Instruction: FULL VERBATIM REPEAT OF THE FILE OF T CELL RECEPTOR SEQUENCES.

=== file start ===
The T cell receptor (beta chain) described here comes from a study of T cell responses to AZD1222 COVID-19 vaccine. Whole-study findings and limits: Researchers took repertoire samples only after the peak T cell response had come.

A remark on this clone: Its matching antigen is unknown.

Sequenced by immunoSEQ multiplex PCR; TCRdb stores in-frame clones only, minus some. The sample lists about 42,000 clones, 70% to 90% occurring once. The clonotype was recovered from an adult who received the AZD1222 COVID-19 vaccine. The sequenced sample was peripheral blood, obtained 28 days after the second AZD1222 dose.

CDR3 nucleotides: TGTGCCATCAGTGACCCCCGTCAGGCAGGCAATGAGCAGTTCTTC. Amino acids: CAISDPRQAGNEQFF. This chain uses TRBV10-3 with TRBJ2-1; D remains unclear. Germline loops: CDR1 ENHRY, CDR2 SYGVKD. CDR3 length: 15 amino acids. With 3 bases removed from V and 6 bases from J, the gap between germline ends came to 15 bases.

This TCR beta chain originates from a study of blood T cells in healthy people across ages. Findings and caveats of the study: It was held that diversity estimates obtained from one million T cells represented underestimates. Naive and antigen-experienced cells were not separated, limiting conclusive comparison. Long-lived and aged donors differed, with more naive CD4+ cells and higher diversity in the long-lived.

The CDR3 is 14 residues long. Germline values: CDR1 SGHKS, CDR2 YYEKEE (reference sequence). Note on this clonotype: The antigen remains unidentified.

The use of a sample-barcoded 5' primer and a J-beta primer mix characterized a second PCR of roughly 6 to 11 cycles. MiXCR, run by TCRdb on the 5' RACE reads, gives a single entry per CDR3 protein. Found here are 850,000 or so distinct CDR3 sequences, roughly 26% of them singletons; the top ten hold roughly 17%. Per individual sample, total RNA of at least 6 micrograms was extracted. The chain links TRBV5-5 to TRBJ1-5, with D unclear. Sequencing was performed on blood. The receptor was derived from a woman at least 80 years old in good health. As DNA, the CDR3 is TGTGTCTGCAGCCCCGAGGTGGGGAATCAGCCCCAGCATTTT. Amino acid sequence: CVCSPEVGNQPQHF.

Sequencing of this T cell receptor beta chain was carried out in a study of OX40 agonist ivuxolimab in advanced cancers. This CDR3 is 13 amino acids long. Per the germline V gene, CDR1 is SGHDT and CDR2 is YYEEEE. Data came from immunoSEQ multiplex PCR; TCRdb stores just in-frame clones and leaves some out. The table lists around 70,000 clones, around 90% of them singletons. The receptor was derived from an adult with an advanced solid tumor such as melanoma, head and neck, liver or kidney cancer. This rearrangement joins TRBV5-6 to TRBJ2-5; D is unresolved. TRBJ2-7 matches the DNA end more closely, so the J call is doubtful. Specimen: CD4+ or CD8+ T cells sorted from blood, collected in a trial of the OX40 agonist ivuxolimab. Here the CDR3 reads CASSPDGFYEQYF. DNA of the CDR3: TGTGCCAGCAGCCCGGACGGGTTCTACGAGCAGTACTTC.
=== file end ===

The T cell receptor (beta chain) described here comes from a study of T cell responses to AZD1222 COVID-19 vaccine. Whole-study findings and limits: Researchers took repertoire samples only after the peak T cell response had come.

A remark on this clone: Its matching antigen is unknown.

Sequenced by immunoSEQ multiplex PCR; TCRdb stores in-frame clones only, minus some. The sample lists about 42,000 clones, 70% to 90% occurring once. The clonotype was recovered from an adult who received the AZD1222 COVID-19 vaccine. The sequenced sample was peripheral blood, obtained 28 days after the second AZD1222 dose.

CDR3 nucleotides: TGTGCCATCAGTGACCCCCGTCAGGCAGGCAATGAGCAGTTCTTC. Amino acids: CAISDPRQAGNEQFF. This chain uses TRBV10-3 with TRBJ2-1; D remains unclear. Germline loops: CDR1 ENHRY, CDR2 SYGVKD. CDR3 length: 15 amino acids. With 3 bases removed from V and 6 bases from J, the gap between germline ends came to 15 bases.

This TCR beta chain originates from a study of blood T cells in healthy people across ages. Findings and caveats of the study: It was held that diversity estimates obtained from one million T cells represented underestimates. Naive and antigen-experienced cells were not separated, limiting conclusive comparison. Long-lived and aged donors differed, with more naive CD4+ cells and higher diversity in the long-lived.

The CDR3 is 14 residues long. Germline values: CDR1 SGHKS, CDR2 YYEKEE (reference sequence). Note on this clonotype: The antigen remains unidentified.

The use of a sample-barcoded 5' primer and a J-beta primer mix characterized a second PCR of roughly 6 to 11 cycles. MiXCR, run by TCRdb on the 5' RACE reads, gives a single entry per CDR3 protein. Found here are 850,000 or so distinct CDR3 sequences, roughly 26% of them singletons; the top ten hold roughly 17%. Per individual sample, total RNA of at least 6 micrograms was extracted. The chain links TRBV5-5 to TRBJ1-5, with D unclear. Sequencing was performed on blood. The receptor was derived from a woman at least 80 years old in good health. As DNA, the CDR3 is TGTGTCTGCAGCCCCGAGGTGGGGAATCAGCCCCAGCATTTT. Amino acid sequence: CVCSPEVGNQPQHF.

Sequencing of this T cell receptor beta chain was carried out in a study of OX40 agonist ivuxolimab in advanced cancers. This CDR3 is 13 amino acids long. Per the germline V gene, CDR1 is SGHDT and CDR2 is YYEEEE. Data came from immunoSEQ multiplex PCR; TCRdb stores just in-frame clones and leaves some out. The table lists around 70,000 clones, around 90% of them singletons. The receptor was derived from an adult with an advanced solid tumor such as melanoma, head and neck, liver or kidney cancer. This rearrangement joins TRBV5-6 to TRBJ2-5; D is unresolved. TRBJ2-7 matches the DNA end more closely, so the J call is doubtful. Specimen: CD4+ or CD8+ T cells sorted from blood, collected in a trial of the OX40 agonist ivuxolimab. Here the CDR3 reads CASSPDGFYEQYF. DNA of the CDR3: TGTGCCAGCAGCCCGGACGGGTTCTACGAGCAGTACTTC.